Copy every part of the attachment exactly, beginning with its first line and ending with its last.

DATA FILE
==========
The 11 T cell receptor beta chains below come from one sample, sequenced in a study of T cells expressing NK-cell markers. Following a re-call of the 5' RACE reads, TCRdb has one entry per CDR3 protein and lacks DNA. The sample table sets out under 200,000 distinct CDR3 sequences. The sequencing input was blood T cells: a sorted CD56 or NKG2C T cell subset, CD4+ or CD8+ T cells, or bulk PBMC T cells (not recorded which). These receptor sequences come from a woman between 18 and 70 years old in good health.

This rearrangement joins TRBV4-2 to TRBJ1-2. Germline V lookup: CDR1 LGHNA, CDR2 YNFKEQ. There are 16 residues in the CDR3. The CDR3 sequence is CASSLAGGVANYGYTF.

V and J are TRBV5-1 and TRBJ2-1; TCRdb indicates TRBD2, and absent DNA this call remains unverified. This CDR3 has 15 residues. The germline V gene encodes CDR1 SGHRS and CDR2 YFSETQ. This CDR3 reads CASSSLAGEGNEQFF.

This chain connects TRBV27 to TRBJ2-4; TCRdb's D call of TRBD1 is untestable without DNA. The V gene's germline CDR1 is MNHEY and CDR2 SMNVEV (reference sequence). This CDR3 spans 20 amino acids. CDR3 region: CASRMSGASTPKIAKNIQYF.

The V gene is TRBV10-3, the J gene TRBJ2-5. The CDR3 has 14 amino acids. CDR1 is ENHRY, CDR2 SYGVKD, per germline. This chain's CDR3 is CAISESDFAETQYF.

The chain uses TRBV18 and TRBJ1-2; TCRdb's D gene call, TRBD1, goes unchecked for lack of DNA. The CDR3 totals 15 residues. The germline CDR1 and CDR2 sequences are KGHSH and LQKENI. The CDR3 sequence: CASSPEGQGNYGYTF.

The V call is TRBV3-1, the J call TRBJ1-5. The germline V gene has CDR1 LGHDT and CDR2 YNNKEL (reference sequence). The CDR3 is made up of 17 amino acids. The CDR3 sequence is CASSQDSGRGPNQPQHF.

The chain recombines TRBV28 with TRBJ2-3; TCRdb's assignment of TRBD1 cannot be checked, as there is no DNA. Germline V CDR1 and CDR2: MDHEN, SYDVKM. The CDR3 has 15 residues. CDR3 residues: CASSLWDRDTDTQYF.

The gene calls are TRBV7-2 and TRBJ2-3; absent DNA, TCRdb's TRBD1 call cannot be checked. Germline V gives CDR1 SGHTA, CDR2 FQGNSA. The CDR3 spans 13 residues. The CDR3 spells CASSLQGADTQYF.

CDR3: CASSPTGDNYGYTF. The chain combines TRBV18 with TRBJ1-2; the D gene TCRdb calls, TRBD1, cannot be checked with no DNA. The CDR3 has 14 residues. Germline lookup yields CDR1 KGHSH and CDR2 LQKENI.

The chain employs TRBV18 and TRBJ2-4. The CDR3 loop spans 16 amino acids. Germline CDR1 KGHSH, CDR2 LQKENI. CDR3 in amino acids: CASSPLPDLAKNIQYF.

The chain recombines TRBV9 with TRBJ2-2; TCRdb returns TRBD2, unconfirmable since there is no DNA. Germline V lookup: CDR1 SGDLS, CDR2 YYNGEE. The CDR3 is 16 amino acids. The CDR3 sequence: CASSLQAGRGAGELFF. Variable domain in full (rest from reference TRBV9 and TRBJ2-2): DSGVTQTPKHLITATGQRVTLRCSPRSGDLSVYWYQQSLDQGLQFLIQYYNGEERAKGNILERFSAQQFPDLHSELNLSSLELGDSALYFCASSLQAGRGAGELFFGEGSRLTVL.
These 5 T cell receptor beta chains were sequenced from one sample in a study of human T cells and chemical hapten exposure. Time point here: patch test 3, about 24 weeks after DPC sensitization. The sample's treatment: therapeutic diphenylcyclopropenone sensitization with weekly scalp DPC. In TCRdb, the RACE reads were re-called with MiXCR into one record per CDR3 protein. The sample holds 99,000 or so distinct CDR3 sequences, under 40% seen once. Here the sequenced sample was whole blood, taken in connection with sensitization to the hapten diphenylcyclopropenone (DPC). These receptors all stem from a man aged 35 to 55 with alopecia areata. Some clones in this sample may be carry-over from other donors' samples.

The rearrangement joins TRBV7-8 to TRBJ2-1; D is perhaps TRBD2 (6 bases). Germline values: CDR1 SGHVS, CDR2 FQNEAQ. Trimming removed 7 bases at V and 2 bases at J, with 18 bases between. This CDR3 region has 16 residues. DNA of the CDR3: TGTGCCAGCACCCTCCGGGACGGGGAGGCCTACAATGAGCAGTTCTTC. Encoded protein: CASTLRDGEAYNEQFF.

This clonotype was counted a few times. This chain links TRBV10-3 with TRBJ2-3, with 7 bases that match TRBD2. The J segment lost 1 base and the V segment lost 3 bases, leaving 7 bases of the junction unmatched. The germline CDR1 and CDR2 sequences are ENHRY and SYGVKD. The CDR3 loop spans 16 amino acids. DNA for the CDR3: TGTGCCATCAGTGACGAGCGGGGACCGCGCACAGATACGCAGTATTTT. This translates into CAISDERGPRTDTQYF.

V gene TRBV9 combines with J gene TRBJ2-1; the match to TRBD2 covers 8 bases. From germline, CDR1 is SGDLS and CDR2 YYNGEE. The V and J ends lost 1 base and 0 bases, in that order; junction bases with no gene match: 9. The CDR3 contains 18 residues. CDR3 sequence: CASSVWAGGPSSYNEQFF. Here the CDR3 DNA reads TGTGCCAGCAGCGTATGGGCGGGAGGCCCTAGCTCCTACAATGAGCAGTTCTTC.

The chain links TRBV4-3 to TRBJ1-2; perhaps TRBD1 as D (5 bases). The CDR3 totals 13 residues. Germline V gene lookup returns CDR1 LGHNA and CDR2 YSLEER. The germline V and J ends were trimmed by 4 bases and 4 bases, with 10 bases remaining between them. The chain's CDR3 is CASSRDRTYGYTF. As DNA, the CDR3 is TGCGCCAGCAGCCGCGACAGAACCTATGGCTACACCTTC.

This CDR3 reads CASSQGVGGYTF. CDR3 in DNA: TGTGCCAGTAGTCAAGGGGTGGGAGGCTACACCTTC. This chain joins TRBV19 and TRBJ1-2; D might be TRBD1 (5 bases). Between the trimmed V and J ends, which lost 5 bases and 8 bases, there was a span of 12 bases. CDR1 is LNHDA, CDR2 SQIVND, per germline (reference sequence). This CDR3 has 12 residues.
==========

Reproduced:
The 11 T cell receptor beta chains below come from one sample, sequenced in a study of T cells expressing NK-cell markers. Following a re-call of the 5' RACE reads, TCRdb has one entry per CDR3 protein and lacks DNA. The sample table sets out under 200,000 distinct CDR3 sequences. The sequencing input was blood T cells: a sorted CD56 or NKG2C T cell subset, CD4+ or CD8+ T cells, or bulk PBMC T cells (not recorded which). These receptor sequences come from a woman between 18 and 70 years old in good health.

This rearrangement joins TRBV4-2 to TRBJ1-2. Germline V lookup: CDR1 LGHNA, CDR2 YNFKEQ. There are 16 residues in the CDR3. The CDR3 sequence is CASSLAGGVANYGYTF.

V and J are TRBV5-1 and TRBJ2-1; TCRdb indicates TRBD2, and absent DNA this call remains unverified. This CDR3 has 15 residues. The germline V gene encodes CDR1 SGHRS and CDR2 YFSETQ. This CDR3 reads CASSSLAGEGNEQFF.

This chain connects TRBV27 to TRBJ2-4; TCRdb's D call of TRBD1 is untestable without DNA. The V gene's germline CDR1 is MNHEY and CDR2 SMNVEV (reference sequence). This CDR3 spans 20 amino acids. CDR3 region: CASRMSGASTPKIAKNIQYF.

The V gene is TRBV10-3, the J gene TRBJ2-5. The CDR3 has 14 amino acids. CDR1 is ENHRY, CDR2 SYGVKD, per germline. This chain's CDR3 is CAISESDFAETQYF.

The chain uses TRBV18 and TRBJ1-2; TCRdb's D gene call, TRBD1, goes unchecked for lack of DNA. The CDR3 totals 15 residues. The germline CDR1 and CDR2 sequences are KGHSH and LQKENI. The CDR3 sequence: CASSPEGQGNYGYTF.

The V call is TRBV3-1, the J call TRBJ1-5. The germline V gene has CDR1 LGHDT and CDR2 YNNKEL (reference sequence). The CDR3 is made up of 17 amino acids. The CDR3 sequence is CASSQDSGRGPNQPQHF.

The chain recombines TRBV28 with TRBJ2-3; TCRdb's assignment of TRBD1 cannot be checked, as there is no DNA. Germline V CDR1 and CDR2: MDHEN, SYDVKM. The CDR3 has 15 residues. CDR3 residues: CASSLWDRDTDTQYF.

The gene calls are TRBV7-2 and TRBJ2-3; absent DNA, TCRdb's TRBD1 call cannot be checked. Germline V gives CDR1 SGHTA, CDR2 FQGNSA. The CDR3 spans 13 residues. The CDR3 spells CASSLQGADTQYF.

CDR3: CASSPTGDNYGYTF. The chain combines TRBV18 with TRBJ1-2; the D gene TCRdb calls, TRBD1, cannot be checked with no DNA. The CDR3 has 14 residues. Germline lookup yields CDR1 KGHSH and CDR2 LQKENI.

The chain employs TRBV18 and TRBJ2-4. The CDR3 loop spans 16 amino acids. Germline CDR1 KGHSH, CDR2 LQKENI. CDR3 in amino acids: CASSPLPDLAKNIQYF.

The chain recombines TRBV9 with TRBJ2-2; TCRdb returns TRBD2, unconfirmable since there is no DNA. Germline V lookup: CDR1 SGDLS, CDR2 YYNGEE. The CDR3 is 16 amino acids. The CDR3 sequence: CASSLQAGRGAGELFF. Variable domain in full (rest from reference TRBV9 and TRBJ2-2): DSGVTQTPKHLITATGQRVTLRCSPRSGDLSVYWYQQSLDQGLQFLIQYYNGEERAKGNILERFSAQQFPDLHSELNLSSLELGDSALYFCASSLQAGRGAGELFFGEGSRLTVL.
These 5 T cell receptor beta chains were sequenced from one sample in a study of human T cells and chemical hapten exposure. Time point here: patch test 3, about 24 weeks after DPC sensitization. The sample's treatment: therapeutic diphenylcyclopropenone sensitization with weekly scalp DPC. In TCRdb, the RACE reads were re-called with MiXCR into one record per CDR3 protein. The sample holds 99,000 or so distinct CDR3 sequences, under 40% seen once. Here the sequenced sample was whole blood, taken in connection with sensitization to the hapten diphenylcyclopropenone (DPC). These receptors all stem from a man aged 35 to 55 with alopecia areata. Some clones in this sample may be carry-over from other donors' samples.

The rearrangement joins TRBV7-8 to TRBJ2-1; D is perhaps TRBD2 (6 bases). Germline values: CDR1 SGHVS, CDR2 FQNEAQ. Trimming removed 7 bases at V and 2 bases at J, with 18 bases between. This CDR3 region has 16 residues. DNA of the CDR3: TGTGCCAGCACCCTCCGGGACGGGGAGGCCTACAATGAGCAGTTCTTC. Encoded protein: CASTLRDGEAYNEQFF.

This clonotype was counted a few times. This chain links TRBV10-3 with TRBJ2-3, with 7 bases that match TRBD2. The J segment lost 1 base and the V segment lost 3 bases, leaving 7 bases of the junction unmatched. The germline CDR1 and CDR2 sequences are ENHRY and SYGVKD. The CDR3 loop spans 16 amino acids. DNA for the CDR3: TGTGCCATCAGTGACGAGCGGGGACCGCGCACAGATACGCAGTATTTT. This translates into CAISDERGPRTDTQYF.

V gene TRBV9 combines with J gene TRBJ2-1; the match to TRBD2 covers 8 bases. From germline, CDR1 is SGDLS and CDR2 YYNGEE. The V and J ends lost 1 base and 0 bases, in that order; junction bases with no gene match: 9. The CDR3 contains 18 residues. CDR3 sequence: CASSVWAGGPSSYNEQFF. Here the CDR3 DNA reads TGTGCCAGCAGCGTATGGGCGGGAGGCCCTAGCTCCTACAATGAGCAGTTCTTC.

The chain links TRBV4-3 to TRBJ1-2; perhaps TRBD1 as D (5 bases). The CDR3 totals 13 residues. Germline V gene lookup returns CDR1 LGHNA and CDR2 YSLEER. The germline V and J ends were trimmed by 4 bases and 4 bases, with 10 bases remaining between them. The chain's CDR3 is CASSRDRTYGYTF. As DNA, the CDR3 is TGCGCCAGCAGCCGCGACAGAACCTATGGCTACACCTTC.

This CDR3 reads CASSQGVGGYTF. CDR3 in DNA: TGTGCCAGTAGTCAAGGGGTGGGAGGCTACACCTTC. This chain joins TRBV19 and TRBJ1-2; D might be TRBD1 (5 bases). Between the trimmed V and J ends, which lost 5 bases and 8 bases, there was a span of 12 bases. CDR1 is LNHDA, CDR2 SQIVND, per germline (reference sequence). This CDR3 has 12 residues.